What novelists can learn from song writers

Joe Moore

Last Friday, a giant in country music passed away. George Jones was not only considered by many to be the greatest country singer of all time, but also one of the most self-destructive. His string of hits was fueled by a private life of booze that was nothing short of gj-1devastating. Once when his wife hid the car keys so he couldn’t go buy alcohol, he hopped on a riding lawn mower and rode it into town to the liquor store. He later parodied the story in a music video.

But despite the long chain of events that few mortals could survive, George Jones climbed to the top of the mountain and made a place for himself that will forever be the gold standard in country music.

His life was a soap opera that was mirrored in the songs he sang. His struggles with the demons of alcoholism are reflected in some of his album titles: “The Battle”, “Bartender’s Blues”, and the defiant “I Am What I Am”. But out of this self-inflicted carnage of a tragic life, one song emerged as arguably the greatest country song ever written: “He Stopped Loving Her Today”.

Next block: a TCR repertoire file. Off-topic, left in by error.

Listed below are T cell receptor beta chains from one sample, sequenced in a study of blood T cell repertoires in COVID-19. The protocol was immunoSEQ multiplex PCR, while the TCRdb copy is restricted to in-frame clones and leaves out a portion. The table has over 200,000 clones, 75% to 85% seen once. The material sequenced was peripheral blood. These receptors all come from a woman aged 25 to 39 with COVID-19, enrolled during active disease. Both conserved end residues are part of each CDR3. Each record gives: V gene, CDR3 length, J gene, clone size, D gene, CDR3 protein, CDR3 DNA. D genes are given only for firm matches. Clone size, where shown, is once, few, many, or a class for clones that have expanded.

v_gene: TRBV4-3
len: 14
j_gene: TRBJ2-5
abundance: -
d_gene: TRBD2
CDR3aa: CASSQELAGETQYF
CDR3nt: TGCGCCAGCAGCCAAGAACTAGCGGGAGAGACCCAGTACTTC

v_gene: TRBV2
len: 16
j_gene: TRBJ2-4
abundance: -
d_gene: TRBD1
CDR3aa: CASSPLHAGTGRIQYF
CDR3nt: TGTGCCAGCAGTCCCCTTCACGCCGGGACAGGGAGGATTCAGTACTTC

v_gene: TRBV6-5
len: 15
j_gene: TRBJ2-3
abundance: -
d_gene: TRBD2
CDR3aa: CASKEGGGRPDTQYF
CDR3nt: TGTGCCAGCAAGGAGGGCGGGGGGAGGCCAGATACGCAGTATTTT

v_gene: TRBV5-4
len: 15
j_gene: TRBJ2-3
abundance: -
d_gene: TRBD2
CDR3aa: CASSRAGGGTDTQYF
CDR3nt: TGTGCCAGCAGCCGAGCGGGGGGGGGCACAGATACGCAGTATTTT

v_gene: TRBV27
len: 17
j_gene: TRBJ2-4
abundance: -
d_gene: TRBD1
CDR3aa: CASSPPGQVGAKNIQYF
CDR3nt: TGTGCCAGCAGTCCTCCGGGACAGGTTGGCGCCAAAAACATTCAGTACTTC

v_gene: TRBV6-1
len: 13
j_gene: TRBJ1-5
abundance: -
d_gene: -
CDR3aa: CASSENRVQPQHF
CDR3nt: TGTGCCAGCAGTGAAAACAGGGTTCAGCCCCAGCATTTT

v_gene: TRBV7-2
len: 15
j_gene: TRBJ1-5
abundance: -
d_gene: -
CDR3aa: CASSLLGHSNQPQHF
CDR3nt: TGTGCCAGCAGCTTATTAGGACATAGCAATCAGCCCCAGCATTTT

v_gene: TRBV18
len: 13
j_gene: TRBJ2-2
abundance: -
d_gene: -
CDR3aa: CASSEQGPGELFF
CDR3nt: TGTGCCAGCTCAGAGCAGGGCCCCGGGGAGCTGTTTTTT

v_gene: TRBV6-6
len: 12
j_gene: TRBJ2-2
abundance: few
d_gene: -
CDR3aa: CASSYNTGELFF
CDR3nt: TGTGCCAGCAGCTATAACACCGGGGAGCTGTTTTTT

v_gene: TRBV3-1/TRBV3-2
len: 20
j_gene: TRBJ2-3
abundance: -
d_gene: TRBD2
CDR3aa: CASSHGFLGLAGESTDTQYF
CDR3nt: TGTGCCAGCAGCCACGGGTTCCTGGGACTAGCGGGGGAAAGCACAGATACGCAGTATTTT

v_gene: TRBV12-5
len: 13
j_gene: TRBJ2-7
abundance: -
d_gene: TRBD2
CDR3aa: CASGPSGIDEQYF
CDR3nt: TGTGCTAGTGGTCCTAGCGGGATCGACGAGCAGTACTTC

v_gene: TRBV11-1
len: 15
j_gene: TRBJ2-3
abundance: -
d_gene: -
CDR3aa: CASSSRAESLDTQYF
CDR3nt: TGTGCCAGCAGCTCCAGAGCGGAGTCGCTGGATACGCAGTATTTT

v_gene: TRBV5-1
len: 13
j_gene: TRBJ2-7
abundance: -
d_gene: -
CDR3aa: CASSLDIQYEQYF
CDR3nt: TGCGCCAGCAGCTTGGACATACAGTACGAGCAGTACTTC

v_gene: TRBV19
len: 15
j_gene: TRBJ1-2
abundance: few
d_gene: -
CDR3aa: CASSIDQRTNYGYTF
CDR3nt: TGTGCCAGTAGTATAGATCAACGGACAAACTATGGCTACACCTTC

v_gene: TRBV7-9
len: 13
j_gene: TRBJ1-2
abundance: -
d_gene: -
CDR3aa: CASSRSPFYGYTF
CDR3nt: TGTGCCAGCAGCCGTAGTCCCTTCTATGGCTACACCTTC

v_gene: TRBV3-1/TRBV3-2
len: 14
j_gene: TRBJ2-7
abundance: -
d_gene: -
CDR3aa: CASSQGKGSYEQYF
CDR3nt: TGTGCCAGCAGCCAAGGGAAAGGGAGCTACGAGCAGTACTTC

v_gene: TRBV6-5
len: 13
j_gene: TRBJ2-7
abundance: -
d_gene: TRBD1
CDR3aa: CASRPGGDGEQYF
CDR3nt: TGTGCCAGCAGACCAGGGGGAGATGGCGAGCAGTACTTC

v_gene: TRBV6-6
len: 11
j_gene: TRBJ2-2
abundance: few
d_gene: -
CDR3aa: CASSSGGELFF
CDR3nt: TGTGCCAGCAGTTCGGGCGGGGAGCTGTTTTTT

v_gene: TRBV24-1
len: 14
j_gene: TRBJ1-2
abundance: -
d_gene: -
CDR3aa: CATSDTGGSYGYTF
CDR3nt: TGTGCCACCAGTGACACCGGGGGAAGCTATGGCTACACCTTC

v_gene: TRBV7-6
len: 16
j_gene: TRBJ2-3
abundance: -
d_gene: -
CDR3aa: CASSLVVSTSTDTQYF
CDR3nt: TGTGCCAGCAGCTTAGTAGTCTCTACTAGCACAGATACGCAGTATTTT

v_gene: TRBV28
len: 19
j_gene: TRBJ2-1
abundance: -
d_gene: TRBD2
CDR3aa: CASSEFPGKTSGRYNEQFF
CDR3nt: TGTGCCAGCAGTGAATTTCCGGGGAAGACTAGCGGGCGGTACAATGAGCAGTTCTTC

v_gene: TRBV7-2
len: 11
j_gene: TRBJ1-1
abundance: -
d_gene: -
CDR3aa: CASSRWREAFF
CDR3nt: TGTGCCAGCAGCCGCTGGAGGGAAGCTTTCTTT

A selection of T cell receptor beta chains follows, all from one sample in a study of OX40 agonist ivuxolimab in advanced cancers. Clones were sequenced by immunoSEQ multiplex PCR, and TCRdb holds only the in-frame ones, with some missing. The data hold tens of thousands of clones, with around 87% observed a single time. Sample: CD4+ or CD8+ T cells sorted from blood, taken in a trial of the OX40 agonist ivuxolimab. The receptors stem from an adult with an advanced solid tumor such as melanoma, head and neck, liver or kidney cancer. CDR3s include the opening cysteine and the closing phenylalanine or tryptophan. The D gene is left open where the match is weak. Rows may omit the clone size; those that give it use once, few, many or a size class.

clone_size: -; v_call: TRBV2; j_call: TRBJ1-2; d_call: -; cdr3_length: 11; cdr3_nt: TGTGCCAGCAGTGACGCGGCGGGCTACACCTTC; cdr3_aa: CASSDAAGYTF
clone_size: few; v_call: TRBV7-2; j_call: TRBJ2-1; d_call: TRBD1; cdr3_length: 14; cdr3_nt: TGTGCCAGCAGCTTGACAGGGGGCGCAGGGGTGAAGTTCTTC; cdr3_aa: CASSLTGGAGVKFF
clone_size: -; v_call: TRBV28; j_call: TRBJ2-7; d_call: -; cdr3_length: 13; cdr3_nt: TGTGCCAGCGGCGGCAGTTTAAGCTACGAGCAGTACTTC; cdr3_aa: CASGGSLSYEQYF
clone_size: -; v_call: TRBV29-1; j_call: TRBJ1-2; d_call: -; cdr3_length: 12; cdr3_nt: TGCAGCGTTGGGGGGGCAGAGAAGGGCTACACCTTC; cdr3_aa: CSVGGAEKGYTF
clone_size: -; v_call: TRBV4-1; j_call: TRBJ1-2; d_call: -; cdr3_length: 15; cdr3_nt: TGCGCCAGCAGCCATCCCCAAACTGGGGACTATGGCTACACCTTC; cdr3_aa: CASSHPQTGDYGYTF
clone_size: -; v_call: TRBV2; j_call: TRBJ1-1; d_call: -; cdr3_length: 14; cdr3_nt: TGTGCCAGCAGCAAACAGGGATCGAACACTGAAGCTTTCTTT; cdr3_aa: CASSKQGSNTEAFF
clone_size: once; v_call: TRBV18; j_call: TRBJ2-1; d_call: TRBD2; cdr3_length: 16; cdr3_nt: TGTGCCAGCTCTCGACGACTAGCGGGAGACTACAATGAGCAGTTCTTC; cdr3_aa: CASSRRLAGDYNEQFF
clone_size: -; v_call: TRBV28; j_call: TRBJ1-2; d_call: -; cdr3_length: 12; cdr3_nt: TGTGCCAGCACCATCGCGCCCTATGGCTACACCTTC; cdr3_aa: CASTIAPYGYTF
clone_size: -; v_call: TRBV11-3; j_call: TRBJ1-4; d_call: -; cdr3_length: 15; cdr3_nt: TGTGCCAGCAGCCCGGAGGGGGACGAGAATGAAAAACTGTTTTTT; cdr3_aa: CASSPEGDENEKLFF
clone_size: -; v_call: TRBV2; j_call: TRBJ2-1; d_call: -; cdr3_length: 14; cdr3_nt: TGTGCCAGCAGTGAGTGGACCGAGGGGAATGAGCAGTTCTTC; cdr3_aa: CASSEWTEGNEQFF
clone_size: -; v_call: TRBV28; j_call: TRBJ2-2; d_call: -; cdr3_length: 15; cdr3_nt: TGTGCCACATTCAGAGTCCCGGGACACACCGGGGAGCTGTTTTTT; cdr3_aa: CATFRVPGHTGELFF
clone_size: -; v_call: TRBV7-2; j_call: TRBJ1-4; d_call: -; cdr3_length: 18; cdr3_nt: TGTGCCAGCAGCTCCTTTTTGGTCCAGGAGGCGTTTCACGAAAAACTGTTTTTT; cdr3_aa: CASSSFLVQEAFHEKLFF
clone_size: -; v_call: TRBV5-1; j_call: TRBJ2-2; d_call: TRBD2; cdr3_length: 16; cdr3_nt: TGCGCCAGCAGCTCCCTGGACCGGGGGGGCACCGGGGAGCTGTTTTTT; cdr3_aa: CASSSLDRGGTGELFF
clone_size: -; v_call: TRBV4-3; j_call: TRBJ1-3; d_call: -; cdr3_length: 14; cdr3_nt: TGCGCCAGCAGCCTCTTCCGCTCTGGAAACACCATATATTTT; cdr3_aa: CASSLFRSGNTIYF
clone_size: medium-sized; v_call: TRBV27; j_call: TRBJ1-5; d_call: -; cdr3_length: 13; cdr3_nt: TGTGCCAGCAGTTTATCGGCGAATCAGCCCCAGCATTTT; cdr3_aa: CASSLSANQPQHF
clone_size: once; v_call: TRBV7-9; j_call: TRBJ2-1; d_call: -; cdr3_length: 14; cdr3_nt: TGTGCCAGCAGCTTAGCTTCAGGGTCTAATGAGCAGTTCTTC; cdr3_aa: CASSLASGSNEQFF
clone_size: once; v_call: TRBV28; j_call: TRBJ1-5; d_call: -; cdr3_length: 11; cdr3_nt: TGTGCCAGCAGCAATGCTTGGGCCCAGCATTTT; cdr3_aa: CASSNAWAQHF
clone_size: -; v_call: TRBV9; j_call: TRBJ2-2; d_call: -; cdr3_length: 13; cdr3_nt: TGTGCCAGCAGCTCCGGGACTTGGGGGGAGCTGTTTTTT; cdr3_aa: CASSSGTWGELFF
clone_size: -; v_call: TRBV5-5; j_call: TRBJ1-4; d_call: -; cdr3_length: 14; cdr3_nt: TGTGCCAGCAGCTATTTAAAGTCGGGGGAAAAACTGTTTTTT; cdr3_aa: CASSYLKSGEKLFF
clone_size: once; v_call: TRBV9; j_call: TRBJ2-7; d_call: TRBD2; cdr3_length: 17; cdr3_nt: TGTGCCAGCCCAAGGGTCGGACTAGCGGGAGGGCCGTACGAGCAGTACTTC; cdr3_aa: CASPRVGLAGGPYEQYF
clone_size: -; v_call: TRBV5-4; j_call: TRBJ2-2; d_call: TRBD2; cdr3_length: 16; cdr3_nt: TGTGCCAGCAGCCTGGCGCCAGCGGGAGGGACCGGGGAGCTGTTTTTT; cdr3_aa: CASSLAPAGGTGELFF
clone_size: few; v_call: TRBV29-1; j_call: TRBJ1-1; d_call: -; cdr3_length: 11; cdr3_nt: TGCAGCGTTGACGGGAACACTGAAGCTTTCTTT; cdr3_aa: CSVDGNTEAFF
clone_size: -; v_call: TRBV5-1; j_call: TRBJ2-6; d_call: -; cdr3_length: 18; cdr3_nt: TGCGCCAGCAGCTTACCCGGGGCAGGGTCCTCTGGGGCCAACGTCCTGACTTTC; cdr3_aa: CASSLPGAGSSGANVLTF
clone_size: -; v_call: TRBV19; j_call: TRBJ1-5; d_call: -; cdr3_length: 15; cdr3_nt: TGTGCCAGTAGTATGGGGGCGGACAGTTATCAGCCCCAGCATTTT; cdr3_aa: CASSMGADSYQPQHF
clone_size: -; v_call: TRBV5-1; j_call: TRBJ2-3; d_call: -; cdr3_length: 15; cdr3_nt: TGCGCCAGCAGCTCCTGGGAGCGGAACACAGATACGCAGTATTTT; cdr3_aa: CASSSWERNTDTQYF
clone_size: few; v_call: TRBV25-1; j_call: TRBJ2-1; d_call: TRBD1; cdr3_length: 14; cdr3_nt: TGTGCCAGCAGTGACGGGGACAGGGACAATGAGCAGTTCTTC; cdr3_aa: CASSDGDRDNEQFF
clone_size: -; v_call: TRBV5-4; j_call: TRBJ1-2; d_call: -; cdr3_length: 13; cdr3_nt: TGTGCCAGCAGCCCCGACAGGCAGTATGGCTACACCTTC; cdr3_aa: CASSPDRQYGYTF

The song is performed with the singer telling the story of his "friend" who has never given up on his love. He keeps old letters and photos, and hangs on to hope that she would "come back again." The song reaches its peak with the chorus, telling us that he indeed stopped loving her – when he finally died.

It’s poignant, sad, and paints a heart-wrenching portrait of absolute love and devotion, as well as never-ending hope. Not only does it drill to the core of emotion, but it delivers the story with the few words.

So what does this have to do with writing books? Everything.

It’s called the economy of words—telling the most story with the least amount of text. It is an art form that songwriters must master, and novelists must study. There is no better example of the economy of words than in a song like ‘He Stopped Loving Her Today’. Not one word is wasted. No filler. No fluff. Remove or change a word from the song and the mental picture starts to deflate. The story is told in the most simplistic manner and the result is a masterpiece. Every word is chosen for its optimal emotional impact. Nothing is there that shouldn’t be. It is a grand study in how to write anything.

I’m not suggesting that your 100K-word novel be written with the intensity of George Jones’ song. In fact, if it were, it would probably be too overwhelming to comprehend. But my point is that no matter who you are—New York Times bestseller or wannabe author, your book contains too many unnecessary words. If you can say it in 5 instead of 10, do it. Get rid of the filler and fluff. Respect the economy of words. Less is more.

For those that love George Jones, enjoy this video. For those that have not heard “He Stopped Loving Her Today”, click the link, listen and learn.

He Stopped Loving Her Today by George Jones